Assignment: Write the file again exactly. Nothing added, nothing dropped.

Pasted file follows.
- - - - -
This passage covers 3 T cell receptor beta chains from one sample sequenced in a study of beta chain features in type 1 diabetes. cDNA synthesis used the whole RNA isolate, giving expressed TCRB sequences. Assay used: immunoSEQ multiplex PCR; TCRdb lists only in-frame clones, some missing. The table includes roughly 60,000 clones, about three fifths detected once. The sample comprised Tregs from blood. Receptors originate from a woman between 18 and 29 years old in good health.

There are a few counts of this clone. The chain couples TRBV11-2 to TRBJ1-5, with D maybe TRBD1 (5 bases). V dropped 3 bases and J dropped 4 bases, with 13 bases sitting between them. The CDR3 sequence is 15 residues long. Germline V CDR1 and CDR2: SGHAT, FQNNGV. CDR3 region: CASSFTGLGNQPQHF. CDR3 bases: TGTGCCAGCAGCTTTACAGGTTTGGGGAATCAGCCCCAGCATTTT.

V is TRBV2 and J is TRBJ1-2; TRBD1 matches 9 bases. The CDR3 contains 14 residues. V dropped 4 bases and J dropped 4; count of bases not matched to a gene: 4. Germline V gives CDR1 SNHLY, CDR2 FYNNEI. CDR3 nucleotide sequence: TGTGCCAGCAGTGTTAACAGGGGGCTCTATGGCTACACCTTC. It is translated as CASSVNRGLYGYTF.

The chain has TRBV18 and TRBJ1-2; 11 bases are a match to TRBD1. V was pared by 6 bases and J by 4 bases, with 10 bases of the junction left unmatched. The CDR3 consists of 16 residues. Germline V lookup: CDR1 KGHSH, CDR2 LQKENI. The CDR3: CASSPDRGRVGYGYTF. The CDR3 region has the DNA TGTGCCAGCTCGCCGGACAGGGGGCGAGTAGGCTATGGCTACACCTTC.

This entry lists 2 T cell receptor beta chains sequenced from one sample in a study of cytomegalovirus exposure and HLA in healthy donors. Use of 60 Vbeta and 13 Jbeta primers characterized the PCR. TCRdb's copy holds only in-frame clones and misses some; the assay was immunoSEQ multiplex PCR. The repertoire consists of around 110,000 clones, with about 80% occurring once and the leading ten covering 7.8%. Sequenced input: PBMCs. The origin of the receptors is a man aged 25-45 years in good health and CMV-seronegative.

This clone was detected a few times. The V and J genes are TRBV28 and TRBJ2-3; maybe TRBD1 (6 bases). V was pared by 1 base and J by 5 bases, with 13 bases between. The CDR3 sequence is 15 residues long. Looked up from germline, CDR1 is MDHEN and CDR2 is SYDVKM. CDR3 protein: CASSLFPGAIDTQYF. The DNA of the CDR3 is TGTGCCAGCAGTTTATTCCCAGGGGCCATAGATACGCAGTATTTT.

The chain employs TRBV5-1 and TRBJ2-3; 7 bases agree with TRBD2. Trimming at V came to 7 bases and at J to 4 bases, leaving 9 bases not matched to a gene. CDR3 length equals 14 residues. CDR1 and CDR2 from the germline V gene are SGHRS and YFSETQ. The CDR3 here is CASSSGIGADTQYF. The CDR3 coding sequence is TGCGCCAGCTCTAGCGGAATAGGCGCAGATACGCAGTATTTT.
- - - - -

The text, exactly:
This passage covers 3 T cell receptor beta chains from one sample sequenced in a study of beta chain features in type 1 diabetes. cDNA synthesis used the whole RNA isolate, giving expressed TCRB sequences. Assay used: immunoSEQ multiplex PCR; TCRdb lists only in-frame clones, some missing. The table includes roughly 60,000 clones, about three fifths detected once. The sample comprised Tregs from blood. Receptors originate from a woman between 18 and 29 years old in good health.

There are a few counts of this clone. The chain couples TRBV11-2 to TRBJ1-5, with D maybe TRBD1 (5 bases). V dropped 3 bases and J dropped 4 bases, with 13 bases sitting between them. The CDR3 sequence is 15 residues long. Germline V CDR1 and CDR2: SGHAT, FQNNGV. CDR3 region: CASSFTGLGNQPQHF. CDR3 bases: TGTGCCAGCAGCTTTACAGGTTTGGGGAATCAGCCCCAGCATTTT.

V is TRBV2 and J is TRBJ1-2; TRBD1 matches 9 bases. The CDR3 contains 14 residues. V dropped 4 bases and J dropped 4; count of bases not matched to a gene: 4. Germline V gives CDR1 SNHLY, CDR2 FYNNEI. CDR3 nucleotide sequence: TGTGCCAGCAGTGTTAACAGGGGGCTCTATGGCTACACCTTC. It is translated as CASSVNRGLYGYTF.

The chain has TRBV18 and TRBJ1-2; 11 bases are a match to TRBD1. V was pared by 6 bases and J by 4 bases, with 10 bases of the junction left unmatched. The CDR3 consists of 16 residues. Germline V lookup: CDR1 KGHSH, CDR2 LQKENI. The CDR3: CASSPDRGRVGYGYTF. The CDR3 region has the DNA TGTGCCAGCTCGCCGGACAGGGGGCGAGTAGGCTATGGCTACACCTTC.

This entry lists 2 T cell receptor beta chains sequenced from one sample in a study of cytomegalovirus exposure and HLA in healthy donors. Use of 60 Vbeta and 13 Jbeta primers characterized the PCR. TCRdb's copy holds only in-frame clones and misses some; the assay was immunoSEQ multiplex PCR. The repertoire consists of around 110,000 clones, with about 80% occurring once and the leading ten covering 7.8%. Sequenced input: PBMCs. The origin of the receptors is a man aged 25-45 years in good health and CMV-seronegative.

This clone was detected a few times. The V and J genes are TRBV28 and TRBJ2-3; maybe TRBD1 (6 bases). V was pared by 1 base and J by 5 bases, with 13 bases between. The CDR3 sequence is 15 residues long. Looked up from germline, CDR1 is MDHEN and CDR2 is SYDVKM. CDR3 protein: CASSLFPGAIDTQYF. The DNA of the CDR3 is TGTGCCAGCAGTTTATTCCCAGGGGCCATAGATACGCAGTATTTT.

The chain employs TRBV5-1 and TRBJ2-3; 7 bases agree with TRBD2. Trimming at V came to 7 bases and at J to 4 bases, leaving 9 bases not matched to a gene. CDR3 length equals 14 residues. CDR1 and CDR2 from the germline V gene are SGHRS and YFSETQ. The CDR3 here is CASSSGIGADTQYF. The CDR3 coding sequence is TGCGCCAGCTCTAGCGGAATAGGCGCAGATACGCAGTATTTT.